Drink and Dine on a Dime: The Best BYOB Restaurants in Honolulu
Finding a great BYOB restaurant always feel like a little victory since you're practically discovering an all-night happy hour: there’s nothing like throwing back your favorite adult beverages at a restaurant without the markups and dumb importing fees. Leave the math problems to your tax guy, and instead, hit up the grocery store before brown-bagging it to these killer restaurants.
Add some barley and hops to your lunch, or wind down your day with a bottle of your favorite wine, paired with authentic Moroccan and Lebanese food in the heart of downtown. We’d recommend the lamb kebab, chicken shawarma. or Mediterranean mussels -- and opt to be seated on their palm-dotted outdoor patio. Pro tip: stop by on Wednesdays, when your meal and drink comes with a side of belly dancing.
Ethiopian food is a great fit for both vegetarians and carnivores, so gather up a wide array of your friends (and their favorite beers) and get ready to sit around the table for a fun, utensil-free meal. Scoop up these well-spiced, flavorful, savory dishes with spongy injera in either the indoor dining area or beautiful outdoor garden.
You’d be forgiven for thinking that a tiny sushi restaurant near the airport might not be the best place for expertly sliced raw fish, but that’s because you haven’t been to Mitch’s. Because of its prime real estate, it gets imported fish from the plane to your plate quicker than anyone else. Bring your own saké or Japanese beer from home, and stuff your gullet with sashimi so buttery-soft, it’ll make you weep. BYO tissues, too.
24 hours of all-you-can-eat meat. That’s really all you need to know, but we’ll go on, because it’s fun: layer your belly with all the Korean barbecue this meat joint has to offer, including rib eye, beef tongue, spicy pork, brisket, pork belly, chicken, and kalbi. It’s kind of like an activity kit: you get a cook-it-yourself grill and a 90-minute time limit to stuff yourself, while supplementing the meaty offerings with whatever your 21+ ID lets you buy from Walmart across the street.
Get one of your friends to snag a table while you hit up the Greek deli next door for some cuisine-appropriate wine. After you start in on a platter of hummus, baba ghanoush, and crispy falafel, and crack open a fruity Savvatiano, it’s easy to pretend that you’re vacationing in Athens.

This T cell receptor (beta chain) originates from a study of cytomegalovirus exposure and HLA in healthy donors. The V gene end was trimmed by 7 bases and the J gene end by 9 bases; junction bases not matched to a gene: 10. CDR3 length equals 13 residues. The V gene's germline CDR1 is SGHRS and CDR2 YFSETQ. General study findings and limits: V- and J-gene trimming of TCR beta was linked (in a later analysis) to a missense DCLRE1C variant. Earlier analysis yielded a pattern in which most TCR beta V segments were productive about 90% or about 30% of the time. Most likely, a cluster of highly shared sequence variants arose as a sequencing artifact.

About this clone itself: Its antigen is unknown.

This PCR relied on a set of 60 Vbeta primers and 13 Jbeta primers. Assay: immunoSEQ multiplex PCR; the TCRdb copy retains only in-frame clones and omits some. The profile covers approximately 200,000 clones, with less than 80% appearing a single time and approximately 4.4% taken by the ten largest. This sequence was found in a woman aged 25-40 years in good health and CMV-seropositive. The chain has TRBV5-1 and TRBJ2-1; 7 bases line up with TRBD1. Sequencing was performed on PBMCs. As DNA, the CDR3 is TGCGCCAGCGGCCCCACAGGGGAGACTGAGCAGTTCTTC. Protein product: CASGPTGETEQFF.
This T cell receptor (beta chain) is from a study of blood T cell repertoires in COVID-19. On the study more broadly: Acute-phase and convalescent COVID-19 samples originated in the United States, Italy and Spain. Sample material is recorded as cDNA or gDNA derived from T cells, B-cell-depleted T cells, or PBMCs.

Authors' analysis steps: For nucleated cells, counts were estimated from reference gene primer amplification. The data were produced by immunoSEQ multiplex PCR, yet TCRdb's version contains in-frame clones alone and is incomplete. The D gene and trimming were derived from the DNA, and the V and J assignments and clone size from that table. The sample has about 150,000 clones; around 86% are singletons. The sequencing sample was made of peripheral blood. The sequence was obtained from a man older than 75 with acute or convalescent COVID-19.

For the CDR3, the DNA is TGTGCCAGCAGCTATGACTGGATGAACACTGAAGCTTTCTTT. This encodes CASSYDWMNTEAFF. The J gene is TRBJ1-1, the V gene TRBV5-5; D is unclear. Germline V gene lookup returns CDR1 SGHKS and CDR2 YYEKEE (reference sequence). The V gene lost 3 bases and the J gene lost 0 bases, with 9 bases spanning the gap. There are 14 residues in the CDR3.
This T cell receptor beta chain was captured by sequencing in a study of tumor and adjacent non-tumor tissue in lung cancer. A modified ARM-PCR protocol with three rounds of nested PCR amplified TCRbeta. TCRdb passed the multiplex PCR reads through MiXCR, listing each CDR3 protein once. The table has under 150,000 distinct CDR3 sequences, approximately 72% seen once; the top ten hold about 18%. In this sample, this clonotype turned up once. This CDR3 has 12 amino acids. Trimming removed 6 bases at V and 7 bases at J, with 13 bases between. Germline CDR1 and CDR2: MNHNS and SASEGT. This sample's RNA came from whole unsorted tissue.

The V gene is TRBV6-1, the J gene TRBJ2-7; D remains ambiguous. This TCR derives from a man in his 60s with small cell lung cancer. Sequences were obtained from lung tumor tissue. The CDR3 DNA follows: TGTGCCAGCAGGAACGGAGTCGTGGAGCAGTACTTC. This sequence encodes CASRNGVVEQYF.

When the night calls for more shellfish than you can shuck, this hot spot for Louisiana crawfish is going to call your name. Grab a six-pack of something refreshing to cool your palate. This isn’t a place to put on airs: tie on a plastic bib and dig your hands into bucket upon bucket of crab, clams, lobster, and crawfish -- and don’t be afraid to get your face (and your beer bottle) a little messy. It tastes better that way.
Hidden along the busy streets of Beretania and Pensacola, this thimble-sized Chinese/Taiwanese restaurant is worth finding. Hit up the Safeway nearby to stock up on beer, then drop by this family-run eatery for its handmade pork buns, noodle soups, and mushroom chicken with garlic sauce. Um, but don’t forget the house fried rice, and spicy eggplant, and hot & sour soup... OK, just try everything.
Like the Soup Nazi who withheld his delicious offerings from Seinfeld and gang, ah-lang is known as the Angry Korean Lady -- a title she’s proud of. While she is a little angry, this one-woman show seriously delivers, with tasty kimchi pancakes, bulgogi, and tofu soup. If she’s known for her ire, it might be because, well, she’s the cook, server, busboy, and brains behind the operation. Fortunately, the Angry Korean Lady courteously lists a set of rules about how to not piss her off any further. One tip: share some of your BYO -- and don’t bring her Yellow Tail. You’ve been warned.
Sample another island’s eats -- try Jawaiian Irie’s Jamaican jerk chicken, vegetarian rasta pasta, and goat curry. You can relax in this open-air restaurant under a grass hut-like awning, sampling the savory flavors of the Caribbean and your favorite cheap beers, nabbed from Tamura’s Fine Wine & Liquors just a few blocks away.
Choosing Taiwanese hot pot for dinner is a win all on its own: choose your soup base, then toss in plates of beef, pork, seafood, vegetables, sausages, tofu, or dumplings, and gather your choice of homemade sauces and garnishes. Pair it up with a BYO bottle (if you go for super-spicy, a riesling might be a fit?), and be sure to pack up your leftovers. You’ll want to leave room for the complimentary Taiwanese dessert, a huge, refreshing bowl of shave ice topped with custard, almond tofu, and coffee jelly.
If you’ve ever driven past this open-air walk-up eatery on a Taco Tuesday, you probably already know this Mexican joint is BYOB, judging by the overall rowdiness of the crowd. But don’t let that deter you: Mexico City-style tacos, fish burritos, and pork carnitas are waiting just inside.